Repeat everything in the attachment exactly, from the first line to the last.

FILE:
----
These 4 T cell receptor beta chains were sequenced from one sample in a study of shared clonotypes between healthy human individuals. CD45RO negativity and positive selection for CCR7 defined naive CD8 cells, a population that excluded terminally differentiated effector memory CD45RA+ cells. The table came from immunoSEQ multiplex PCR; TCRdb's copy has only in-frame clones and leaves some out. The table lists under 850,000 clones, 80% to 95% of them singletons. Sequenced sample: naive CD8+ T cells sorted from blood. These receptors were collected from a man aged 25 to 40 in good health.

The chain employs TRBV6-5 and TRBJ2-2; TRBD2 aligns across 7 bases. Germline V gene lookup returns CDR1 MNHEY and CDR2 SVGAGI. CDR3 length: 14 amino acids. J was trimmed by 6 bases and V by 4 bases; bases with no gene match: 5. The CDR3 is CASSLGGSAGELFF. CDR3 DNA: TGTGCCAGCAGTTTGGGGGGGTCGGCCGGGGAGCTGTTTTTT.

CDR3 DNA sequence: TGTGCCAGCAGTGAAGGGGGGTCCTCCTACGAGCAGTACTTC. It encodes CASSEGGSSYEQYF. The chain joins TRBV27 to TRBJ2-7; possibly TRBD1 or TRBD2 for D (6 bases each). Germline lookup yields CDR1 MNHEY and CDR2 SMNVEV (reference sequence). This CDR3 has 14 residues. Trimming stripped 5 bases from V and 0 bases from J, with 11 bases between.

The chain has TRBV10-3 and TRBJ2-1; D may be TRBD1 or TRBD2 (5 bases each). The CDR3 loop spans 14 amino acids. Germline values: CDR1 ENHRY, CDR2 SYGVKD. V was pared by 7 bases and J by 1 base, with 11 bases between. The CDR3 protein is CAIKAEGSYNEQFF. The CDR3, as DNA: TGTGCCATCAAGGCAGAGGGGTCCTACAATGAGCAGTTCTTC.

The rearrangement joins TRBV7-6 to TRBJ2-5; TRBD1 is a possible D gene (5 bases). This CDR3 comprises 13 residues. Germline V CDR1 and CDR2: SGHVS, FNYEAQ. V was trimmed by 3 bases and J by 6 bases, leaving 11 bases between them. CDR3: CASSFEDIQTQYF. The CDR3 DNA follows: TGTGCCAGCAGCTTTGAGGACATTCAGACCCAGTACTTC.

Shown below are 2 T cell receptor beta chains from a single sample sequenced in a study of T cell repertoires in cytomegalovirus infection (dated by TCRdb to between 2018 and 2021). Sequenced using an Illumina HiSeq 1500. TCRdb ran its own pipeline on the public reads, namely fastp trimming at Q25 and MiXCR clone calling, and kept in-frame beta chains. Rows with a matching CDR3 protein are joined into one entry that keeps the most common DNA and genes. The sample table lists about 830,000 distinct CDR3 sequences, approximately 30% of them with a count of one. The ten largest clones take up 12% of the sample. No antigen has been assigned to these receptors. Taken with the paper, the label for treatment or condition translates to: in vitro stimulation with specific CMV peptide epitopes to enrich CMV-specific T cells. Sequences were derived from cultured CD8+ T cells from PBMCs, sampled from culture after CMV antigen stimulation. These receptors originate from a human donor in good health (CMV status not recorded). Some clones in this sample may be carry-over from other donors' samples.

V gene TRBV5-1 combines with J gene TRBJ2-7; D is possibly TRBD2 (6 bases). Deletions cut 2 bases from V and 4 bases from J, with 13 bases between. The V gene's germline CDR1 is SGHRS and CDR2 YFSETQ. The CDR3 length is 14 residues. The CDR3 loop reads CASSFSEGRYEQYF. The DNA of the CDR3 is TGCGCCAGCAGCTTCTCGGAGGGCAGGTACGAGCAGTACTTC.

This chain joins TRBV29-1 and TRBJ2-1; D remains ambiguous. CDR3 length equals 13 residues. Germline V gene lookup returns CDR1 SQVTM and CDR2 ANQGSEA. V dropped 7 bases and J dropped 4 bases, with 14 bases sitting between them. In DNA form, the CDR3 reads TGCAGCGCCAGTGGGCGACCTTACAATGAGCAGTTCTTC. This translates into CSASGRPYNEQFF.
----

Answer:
These 4 T cell receptor beta chains were sequenced from one sample in a study of shared clonotypes between healthy human individuals. CD45RO negativity and positive selection for CCR7 defined naive CD8 cells, a population that excluded terminally differentiated effector memory CD45RA+ cells. The table came from immunoSEQ multiplex PCR; TCRdb's copy has only in-frame clones and leaves some out. The table lists under 850,000 clones, 80% to 95% of them singletons. Sequenced sample: naive CD8+ T cells sorted from blood. These receptors were collected from a man aged 25 to 40 in good health.

The chain employs TRBV6-5 and TRBJ2-2; TRBD2 aligns across 7 bases. Germline V gene lookup returns CDR1 MNHEY and CDR2 SVGAGI. CDR3 length: 14 amino acids. J was trimmed by 6 bases and V by 4 bases; bases with no gene match: 5. The CDR3 is CASSLGGSAGELFF. CDR3 DNA: TGTGCCAGCAGTTTGGGGGGGTCGGCCGGGGAGCTGTTTTTT.

CDR3 DNA sequence: TGTGCCAGCAGTGAAGGGGGGTCCTCCTACGAGCAGTACTTC. It encodes CASSEGGSSYEQYF. The chain joins TRBV27 to TRBJ2-7; possibly TRBD1 or TRBD2 for D (6 bases each). Germline lookup yields CDR1 MNHEY and CDR2 SMNVEV (reference sequence). This CDR3 has 14 residues. Trimming stripped 5 bases from V and 0 bases from J, with 11 bases between.

The chain has TRBV10-3 and TRBJ2-1; D may be TRBD1 or TRBD2 (5 bases each). The CDR3 loop spans 14 amino acids. Germline values: CDR1 ENHRY, CDR2 SYGVKD. V was pared by 7 bases and J by 1 base, with 11 bases between. The CDR3 protein is CAIKAEGSYNEQFF. The CDR3, as DNA: TGTGCCATCAAGGCAGAGGGGTCCTACAATGAGCAGTTCTTC.

The rearrangement joins TRBV7-6 to TRBJ2-5; TRBD1 is a possible D gene (5 bases). This CDR3 comprises 13 residues. Germline V CDR1 and CDR2: SGHVS, FNYEAQ. V was trimmed by 3 bases and J by 6 bases, leaving 11 bases between them. CDR3: CASSFEDIQTQYF. The CDR3 DNA follows: TGTGCCAGCAGCTTTGAGGACATTCAGACCCAGTACTTC.

Shown below are 2 T cell receptor beta chains from a single sample sequenced in a study of T cell repertoires in cytomegalovirus infection (dated by TCRdb to between 2018 and 2021). Sequenced using an Illumina HiSeq 1500. TCRdb ran its own pipeline on the public reads, namely fastp trimming at Q25 and MiXCR clone calling, and kept in-frame beta chains. Rows with a matching CDR3 protein are joined into one entry that keeps the most common DNA and genes. The sample table lists about 830,000 distinct CDR3 sequences, approximately 30% of them with a count of one. The ten largest clones take up 12% of the sample. No antigen has been assigned to these receptors. Taken with the paper, the label for treatment or condition translates to: in vitro stimulation with specific CMV peptide epitopes to enrich CMV-specific T cells. Sequences were derived from cultured CD8+ T cells from PBMCs, sampled from culture after CMV antigen stimulation. These receptors originate from a human donor in good health (CMV status not recorded). Some clones in this sample may be carry-over from other donors' samples.

V gene TRBV5-1 combines with J gene TRBJ2-7; D is possibly TRBD2 (6 bases). Deletions cut 2 bases from V and 4 bases from J, with 13 bases between. The V gene's germline CDR1 is SGHRS and CDR2 YFSETQ. The CDR3 length is 14 residues. The CDR3 loop reads CASSFSEGRYEQYF. The DNA of the CDR3 is TGCGCCAGCAGCTTCTCGGAGGGCAGGTACGAGCAGTACTTC.

This chain joins TRBV29-1 and TRBJ2-1; D remains ambiguous. CDR3 length equals 13 residues. Germline V gene lookup returns CDR1 SQVTM and CDR2 ANQGSEA. V dropped 7 bases and J dropped 4 bases, with 14 bases sitting between them. In DNA form, the CDR3 reads TGCAGCGCCAGTGGGCGACCTTACAATGAGCAGTTCTTC. This translates into CSASGRPYNEQFF.